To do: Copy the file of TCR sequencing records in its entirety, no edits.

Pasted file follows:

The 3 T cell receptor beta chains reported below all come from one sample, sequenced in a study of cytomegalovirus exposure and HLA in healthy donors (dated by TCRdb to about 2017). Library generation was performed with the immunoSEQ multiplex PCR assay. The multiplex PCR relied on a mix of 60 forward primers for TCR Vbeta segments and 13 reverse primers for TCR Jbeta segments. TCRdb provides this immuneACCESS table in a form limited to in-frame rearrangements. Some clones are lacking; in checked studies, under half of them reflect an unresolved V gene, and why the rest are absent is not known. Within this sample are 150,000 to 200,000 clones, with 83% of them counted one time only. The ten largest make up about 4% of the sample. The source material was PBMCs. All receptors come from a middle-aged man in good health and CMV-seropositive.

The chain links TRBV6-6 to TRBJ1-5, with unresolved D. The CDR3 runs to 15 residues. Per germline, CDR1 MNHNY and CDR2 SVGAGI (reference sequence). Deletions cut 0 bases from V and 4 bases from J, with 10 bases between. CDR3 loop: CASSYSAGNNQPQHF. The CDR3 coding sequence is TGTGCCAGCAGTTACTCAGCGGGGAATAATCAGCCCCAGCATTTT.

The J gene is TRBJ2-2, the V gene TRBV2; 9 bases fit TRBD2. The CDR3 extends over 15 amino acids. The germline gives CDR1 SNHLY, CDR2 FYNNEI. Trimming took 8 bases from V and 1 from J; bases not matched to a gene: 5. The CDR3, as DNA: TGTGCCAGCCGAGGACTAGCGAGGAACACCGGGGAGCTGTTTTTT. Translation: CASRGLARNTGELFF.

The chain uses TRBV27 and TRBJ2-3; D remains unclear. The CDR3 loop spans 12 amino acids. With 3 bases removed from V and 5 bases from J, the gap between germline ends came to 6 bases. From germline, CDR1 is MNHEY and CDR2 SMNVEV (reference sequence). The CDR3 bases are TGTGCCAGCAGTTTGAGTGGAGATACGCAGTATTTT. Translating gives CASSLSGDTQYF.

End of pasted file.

The 3 T cell receptor beta chains reported below all come from one sample, sequenced in a study of cytomegalovirus exposure and HLA in healthy donors (dated by TCRdb to about 2017). Library generation was performed with the immunoSEQ multiplex PCR assay. The multiplex PCR relied on a mix of 60 forward primers for TCR Vbeta segments and 13 reverse primers for TCR Jbeta segments. TCRdb provides this immuneACCESS table in a form limited to in-frame rearrangements. Some clones are lacking; in checked studies, under half of them reflect an unresolved V gene, and why the rest are absent is not known. Within this sample are 150,000 to 200,000 clones, with 83% of them counted one time only. The ten largest make up about 4% of the sample. The source material was PBMCs. All receptors come from a middle-aged man in good health and CMV-seropositive.

The chain links TRBV6-6 to TRBJ1-5, with unresolved D. The CDR3 runs to 15 residues. Per germline, CDR1 MNHNY and CDR2 SVGAGI (reference sequence). Deletions cut 0 bases from V and 4 bases from J, with 10 bases between. CDR3 loop: CASSYSAGNNQPQHF. The CDR3 coding sequence is TGTGCCAGCAGTTACTCAGCGGGGAATAATCAGCCCCAGCATTTT.

The J gene is TRBJ2-2, the V gene TRBV2; 9 bases fit TRBD2. The CDR3 extends over 15 amino acids. The germline gives CDR1 SNHLY, CDR2 FYNNEI. Trimming took 8 bases from V and 1 from J; bases not matched to a gene: 5. The CDR3, as DNA: TGTGCCAGCCGAGGACTAGCGAGGAACACCGGGGAGCTGTTTTTT. Translation: CASRGLARNTGELFF.

The chain uses TRBV27 and TRBJ2-3; D remains unclear. The CDR3 loop spans 12 amino acids. With 3 bases removed from V and 5 bases from J, the gap between germline ends came to 6 bases. From germline, CDR1 is MNHEY and CDR2 SMNVEV (reference sequence). The CDR3 bases are TGTGCCAGCAGTTTGAGTGGAGATACGCAGTATTTT. Translating gives CASSLSGDTQYF.